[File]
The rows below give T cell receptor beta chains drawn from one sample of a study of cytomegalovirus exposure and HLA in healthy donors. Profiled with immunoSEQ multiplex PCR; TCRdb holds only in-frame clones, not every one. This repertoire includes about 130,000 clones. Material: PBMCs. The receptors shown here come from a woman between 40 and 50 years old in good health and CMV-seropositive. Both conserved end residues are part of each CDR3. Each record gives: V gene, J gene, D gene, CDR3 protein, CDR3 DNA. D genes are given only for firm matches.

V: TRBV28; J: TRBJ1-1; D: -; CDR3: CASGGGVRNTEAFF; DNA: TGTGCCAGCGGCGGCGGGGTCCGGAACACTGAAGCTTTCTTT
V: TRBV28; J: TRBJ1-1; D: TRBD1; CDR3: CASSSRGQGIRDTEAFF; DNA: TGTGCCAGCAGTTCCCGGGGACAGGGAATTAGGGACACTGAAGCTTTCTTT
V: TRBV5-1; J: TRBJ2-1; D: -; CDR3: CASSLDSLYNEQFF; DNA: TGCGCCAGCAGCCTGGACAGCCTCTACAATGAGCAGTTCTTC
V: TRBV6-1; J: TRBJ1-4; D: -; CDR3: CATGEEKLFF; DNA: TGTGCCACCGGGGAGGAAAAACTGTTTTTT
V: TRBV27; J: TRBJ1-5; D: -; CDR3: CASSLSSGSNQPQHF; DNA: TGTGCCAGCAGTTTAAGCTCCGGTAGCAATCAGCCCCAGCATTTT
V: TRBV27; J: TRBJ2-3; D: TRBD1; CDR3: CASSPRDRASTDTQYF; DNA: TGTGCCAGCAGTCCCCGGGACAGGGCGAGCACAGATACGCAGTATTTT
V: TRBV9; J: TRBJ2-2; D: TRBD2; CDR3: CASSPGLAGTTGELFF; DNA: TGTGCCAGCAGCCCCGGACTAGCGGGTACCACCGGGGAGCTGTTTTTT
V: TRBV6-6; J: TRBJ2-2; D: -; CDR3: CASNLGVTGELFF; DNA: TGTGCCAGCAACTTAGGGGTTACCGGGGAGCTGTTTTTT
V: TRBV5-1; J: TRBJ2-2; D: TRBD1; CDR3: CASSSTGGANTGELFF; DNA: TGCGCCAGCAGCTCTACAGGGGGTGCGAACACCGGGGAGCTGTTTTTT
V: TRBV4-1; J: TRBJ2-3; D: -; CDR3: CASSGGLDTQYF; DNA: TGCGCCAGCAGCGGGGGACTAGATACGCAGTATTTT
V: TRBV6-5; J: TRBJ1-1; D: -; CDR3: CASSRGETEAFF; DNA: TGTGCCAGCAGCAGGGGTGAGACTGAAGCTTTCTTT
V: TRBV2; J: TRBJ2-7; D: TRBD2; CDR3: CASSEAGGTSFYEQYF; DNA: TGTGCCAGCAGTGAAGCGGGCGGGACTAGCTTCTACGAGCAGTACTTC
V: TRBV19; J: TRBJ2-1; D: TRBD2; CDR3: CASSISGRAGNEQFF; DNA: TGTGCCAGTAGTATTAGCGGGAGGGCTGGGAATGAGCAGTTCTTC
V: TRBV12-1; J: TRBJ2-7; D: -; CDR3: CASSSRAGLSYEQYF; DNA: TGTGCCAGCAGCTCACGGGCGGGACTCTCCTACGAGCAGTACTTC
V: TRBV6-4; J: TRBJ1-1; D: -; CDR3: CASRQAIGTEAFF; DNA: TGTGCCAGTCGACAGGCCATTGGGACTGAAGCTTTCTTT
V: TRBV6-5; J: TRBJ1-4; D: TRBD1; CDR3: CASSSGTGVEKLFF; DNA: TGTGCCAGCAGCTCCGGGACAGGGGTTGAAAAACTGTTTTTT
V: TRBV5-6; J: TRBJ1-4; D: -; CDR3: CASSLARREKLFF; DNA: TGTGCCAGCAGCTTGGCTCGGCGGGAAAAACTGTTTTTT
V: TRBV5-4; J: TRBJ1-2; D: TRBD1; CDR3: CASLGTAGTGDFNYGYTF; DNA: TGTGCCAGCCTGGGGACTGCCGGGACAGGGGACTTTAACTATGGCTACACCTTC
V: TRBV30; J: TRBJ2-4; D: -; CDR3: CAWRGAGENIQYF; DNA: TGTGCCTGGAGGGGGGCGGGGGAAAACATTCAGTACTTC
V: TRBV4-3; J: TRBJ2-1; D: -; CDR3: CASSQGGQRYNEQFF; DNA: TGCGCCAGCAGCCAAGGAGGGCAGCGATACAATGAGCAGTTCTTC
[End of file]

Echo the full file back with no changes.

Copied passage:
The rows below give T cell receptor beta chains drawn from one sample of a study of cytomegalovirus exposure and HLA in healthy donors. Profiled with immunoSEQ multiplex PCR; TCRdb holds only in-frame clones, not every one. This repertoire includes about 130,000 clones. Material: PBMCs. The receptors shown here come from a woman between 40 and 50 years old in good health and CMV-seropositive. Both conserved end residues are part of each CDR3. Each record gives: V gene, J gene, D gene, CDR3 protein, CDR3 DNA. D genes are given only for firm matches.

V: TRBV28; J: TRBJ1-1; D: -; CDR3: CASGGGVRNTEAFF; DNA: TGTGCCAGCGGCGGCGGGGTCCGGAACACTGAAGCTTTCTTT
V: TRBV28; J: TRBJ1-1; D: TRBD1; CDR3: CASSSRGQGIRDTEAFF; DNA: TGTGCCAGCAGTTCCCGGGGACAGGGAATTAGGGACACTGAAGCTTTCTTT
V: TRBV5-1; J: TRBJ2-1; D: -; CDR3: CASSLDSLYNEQFF; DNA: TGCGCCAGCAGCCTGGACAGCCTCTACAATGAGCAGTTCTTC
V: TRBV6-1; J: TRBJ1-4; D: -; CDR3: CATGEEKLFF; DNA: TGTGCCACCGGGGAGGAAAAACTGTTTTTT
V: TRBV27; J: TRBJ1-5; D: -; CDR3: CASSLSSGSNQPQHF; DNA: TGTGCCAGCAGTTTAAGCTCCGGTAGCAATCAGCCCCAGCATTTT
V: TRBV27; J: TRBJ2-3; D: TRBD1; CDR3: CASSPRDRASTDTQYF; DNA: TGTGCCAGCAGTCCCCGGGACAGGGCGAGCACAGATACGCAGTATTTT
V: TRBV9; J: TRBJ2-2; D: TRBD2; CDR3: CASSPGLAGTTGELFF; DNA: TGTGCCAGCAGCCCCGGACTAGCGGGTACCACCGGGGAGCTGTTTTTT
V: TRBV6-6; J: TRBJ2-2; D: -; CDR3: CASNLGVTGELFF; DNA: TGTGCCAGCAACTTAGGGGTTACCGGGGAGCTGTTTTTT
V: TRBV5-1; J: TRBJ2-2; D: TRBD1; CDR3: CASSSTGGANTGELFF; DNA: TGCGCCAGCAGCTCTACAGGGGGTGCGAACACCGGGGAGCTGTTTTTT
V: TRBV4-1; J: TRBJ2-3; D: -; CDR3: CASSGGLDTQYF; DNA: TGCGCCAGCAGCGGGGGACTAGATACGCAGTATTTT
V: TRBV6-5; J: TRBJ1-1; D: -; CDR3: CASSRGETEAFF; DNA: TGTGCCAGCAGCAGGGGTGAGACTGAAGCTTTCTTT
V: TRBV2; J: TRBJ2-7; D: TRBD2; CDR3: CASSEAGGTSFYEQYF; DNA: TGTGCCAGCAGTGAAGCGGGCGGGACTAGCTTCTACGAGCAGTACTTC
V: TRBV19; J: TRBJ2-1; D: TRBD2; CDR3: CASSISGRAGNEQFF; DNA: TGTGCCAGTAGTATTAGCGGGAGGGCTGGGAATGAGCAGTTCTTC
V: TRBV12-1; J: TRBJ2-7; D: -; CDR3: CASSSRAGLSYEQYF; DNA: TGTGCCAGCAGCTCACGGGCGGGACTCTCCTACGAGCAGTACTTC
V: TRBV6-4; J: TRBJ1-1; D: -; CDR3: CASRQAIGTEAFF; DNA: TGTGCCAGTCGACAGGCCATTGGGACTGAAGCTTTCTTT
V: TRBV6-5; J: TRBJ1-4; D: TRBD1; CDR3: CASSSGTGVEKLFF; DNA: TGTGCCAGCAGCTCCGGGACAGGGGTTGAAAAACTGTTTTTT
V: TRBV5-6; J: TRBJ1-4; D: -; CDR3: CASSLARREKLFF; DNA: TGTGCCAGCAGCTTGGCTCGGCGGGAAAAACTGTTTTTT
V: TRBV5-4; J: TRBJ1-2; D: TRBD1; CDR3: CASLGTAGTGDFNYGYTF; DNA: TGTGCCAGCCTGGGGACTGCCGGGACAGGGGACTTTAACTATGGCTACACCTTC
V: TRBV30; J: TRBJ2-4; D: -; CDR3: CAWRGAGENIQYF; DNA: TGTGCCTGGAGGGGGGCGGGGGAAAACATTCAGTACTTC
V: TRBV4-3; J: TRBJ2-1; D: -; CDR3: CASSQGGQRYNEQFF; DNA: TGCGCCAGCAGCCAAGGAGGGCAGCGATACAATGAGCAGTTCTTC